Living internationally, it is normal to have days were you ask yourself, "Why am I even here?" Those are the days where every little thing the other culture does just gets on your nerves. We, here in Kiev, like to call those, "I hate Ukraine days".
Today was an I hate Ukraine day for me. Every little detail drove me up the wall. Like, why is it so hard to create slopes on sidewalks, at crosswalks and curbs for strollers and wheelchairs? Why must you breathe on my neck when it is not a crowded bus? WHY does everyone smell like B.O. and a chimney? Yes, those days do exist, and it is in the I hate Ukraine moments when we must stop and look at why we have come to love it here as well.
I thought it was about time to update our blog; considering Nyellie is now days away from her first birthday! Adam and I have lived in Kiev, Ukraine for little over 2 years and are beginning our third school year at Kiev International School. Here are some reasons we love the great city we live in:
I am sitting in our living room admiring a beautiful bouquet of vibrant red mums. Babushkas (grandmas) line the sidewalks and metros selling anything they have to offer to make a living: flowers, goat's milk, produce. Not only are the flowers inexpensive and beautiful, but you can walk away feeling good about supporting the real 'mom and pops'.
Kiev has such a relaxed pace of life. Sure, it's a massive city of over 3 million people and we have something planned nearly every night of the week, however, I cannot deny the significant amount of time we get to be with our daughter. The quantity of quality time we get with Nyellie is one of the biggest reasons we love it here.
Kiev has the most incredible parks. The numerous parks and little forests are great locations for grilling shashlik with friends. Many parks have beautiful sceneries of Ukrainian architecture, churches, the Dnipro River, and other important Kiev landmarks. In spring they are landscaped with beautiful lilacs, tulips, and other beautiful flowers.
Nyellie enjoying a day out at the botanical gardens. Kiev's most beautiful park.
There are many activities to do in and around Kiev that are fun and affordable.
Adam and I explored the activities to do in Kiev for his birthday. We went to a Cubano Restaurant with great food and live Cubano music, had a picnic and paddled across a lake (about $3 for 1/2 hour), dressed up for Madame Butterfly (an Italian opera, at Kiev Opera House, based in Japan, with U.S. Naval officers, and in Russian subtitles! Also about $3 per ticket).
The central location of Ukraine is ideal for travel. Not only can you take an overnight train and wake up at the beach in Odessa or in the Carpathian mountains, but you can find great deals on airfare. Spontaneous trips to other countries are also feasible. We've found flights to Norway for $16, Poland for $30, and Spain for $60.... and have made it back safe and sound to tell the tale!
At the Black Sea in Odessa, Ukraine.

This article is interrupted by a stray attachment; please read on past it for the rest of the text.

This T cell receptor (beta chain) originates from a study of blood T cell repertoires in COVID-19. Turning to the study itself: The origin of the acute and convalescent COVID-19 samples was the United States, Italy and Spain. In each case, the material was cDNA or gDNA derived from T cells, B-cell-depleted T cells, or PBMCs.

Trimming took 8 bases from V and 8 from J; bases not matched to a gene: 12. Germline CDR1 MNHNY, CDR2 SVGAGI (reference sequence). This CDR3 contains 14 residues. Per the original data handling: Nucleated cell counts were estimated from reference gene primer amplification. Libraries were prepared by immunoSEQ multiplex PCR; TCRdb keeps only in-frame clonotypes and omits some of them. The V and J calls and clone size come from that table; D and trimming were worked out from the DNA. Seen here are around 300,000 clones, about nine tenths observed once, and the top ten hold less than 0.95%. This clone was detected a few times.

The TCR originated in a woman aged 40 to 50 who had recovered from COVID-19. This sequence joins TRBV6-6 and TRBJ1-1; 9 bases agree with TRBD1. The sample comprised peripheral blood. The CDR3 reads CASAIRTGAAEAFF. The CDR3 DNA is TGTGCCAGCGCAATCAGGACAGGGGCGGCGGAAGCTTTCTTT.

Kiev is beautiful! Although there are many Soviet buildings that are drab, ran down, and dark, the city also has very beautiful and impressive architecture rich in detail and color.
Maidan square in downtown Kiev. The glass domes are actually skylights for one of Kiev's many underground malls.
Learning about customs, cultures and traditions are always something Adam and I are drawn to. That is why we love learning about Ukraine and working at KIS where there are over 55 nationalities.
This is Lovers Bridge. After a couple gets married they put a lock on the bridge.
Learning a new language! The US has got to get on board with this. It is almost embarrassing when we travel and everyone from other countries knows 3 or more languages and we know..... English. We're trying!
I thought this would be a neat photo of my mom and a sign in cyrillic. Later I learned it was warning about ticks. Whops.
I think Kiev has some of the longest and fastest escalators in the world. Long escalators and underground shopping malls are just some of the unique fun things about Kiev.
Ken Chapman, Adam and I having fun in the Kreschatik metro station.
Life experiences! We shared our welcome to Ukraine with the Swine Flu, also known as H1N1. School was shut down for the month of October 2009, and spectators were required to wear masks at the Dynamo soccer game. It didn't stop the fun though, as smoke bombs and cheering filled the stadium.
There are many other reasons we love Ukraine, but these are just some of the highlights. It is always fun to go back and look at our photos and see the many adventures and experiences we have living abroad. This week we were invited to celebrate Mexico's 201st Independence Day, at the home of the Ambassador of Mexico. Our community through school and ICA church are an incredible support as we live far from family. We have been able to endure many I hate Ukraine days, thanks to the love and encouragement of our community and Kiev family. We look forward to another eventful year full of I hate AND I love Ukraine moments!